A previously reported risk of leukemia among children born close to overhead power lines could be caused by an alteration to surrounding air pollution, suggests a new theory by researchers.
Researchers have found little evidence to support the 'corona-ion hypothesis' which has explained the excess of childhood leukemia cases close to high-voltage overhead power lines in the UK prior to the 1980s.
The 'corona-ion hypothesis' was based on the fact that high-voltage overhead power lines has created charged particles in the surrounding air by a process known as ionization.
On occasions, these ionized particles, known as corona ions, could be blown away by the wind and attach to air pollutants, such as those from traffic or smoking. The 'corona-ion hypothesis' has suggested that these electrically charged pollutants were more likely to be retained in the airways or lungs and that this could lead to serious health effects, including childhood leukemia.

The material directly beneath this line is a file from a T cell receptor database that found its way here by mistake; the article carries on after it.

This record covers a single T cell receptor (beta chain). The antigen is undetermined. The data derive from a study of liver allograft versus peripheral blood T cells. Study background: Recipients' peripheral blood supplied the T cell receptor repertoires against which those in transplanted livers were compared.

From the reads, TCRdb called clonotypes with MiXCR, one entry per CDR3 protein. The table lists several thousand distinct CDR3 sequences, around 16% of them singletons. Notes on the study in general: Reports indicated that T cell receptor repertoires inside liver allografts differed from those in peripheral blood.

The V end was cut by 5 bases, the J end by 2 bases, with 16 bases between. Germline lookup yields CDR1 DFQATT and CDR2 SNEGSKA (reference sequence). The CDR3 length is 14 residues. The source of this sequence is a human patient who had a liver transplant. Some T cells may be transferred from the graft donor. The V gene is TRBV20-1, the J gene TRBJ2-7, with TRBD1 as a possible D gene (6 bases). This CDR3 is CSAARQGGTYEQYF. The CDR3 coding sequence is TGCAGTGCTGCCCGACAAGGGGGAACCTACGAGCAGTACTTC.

To investigate this theory, the researchers had used data from over 7,000 children in England and Wales who were born and diagnosed with leukemia between 1968 and 2008, and who lived within 600 m of a high-voltage overhead power line.
The results has not suggest that exposure to corona ions explained the pattern of increased leukemia rates close to high-voltage overhead power lines previously found in earlier decades.
Co-author of the study Kathryn Bunch has said that they found in earlier studies that, childhood leukemia rates were higher near power lines. This new paper seems to show that this wasn't caused by corona ions.
The study was published in the Journal of Radiological Protection.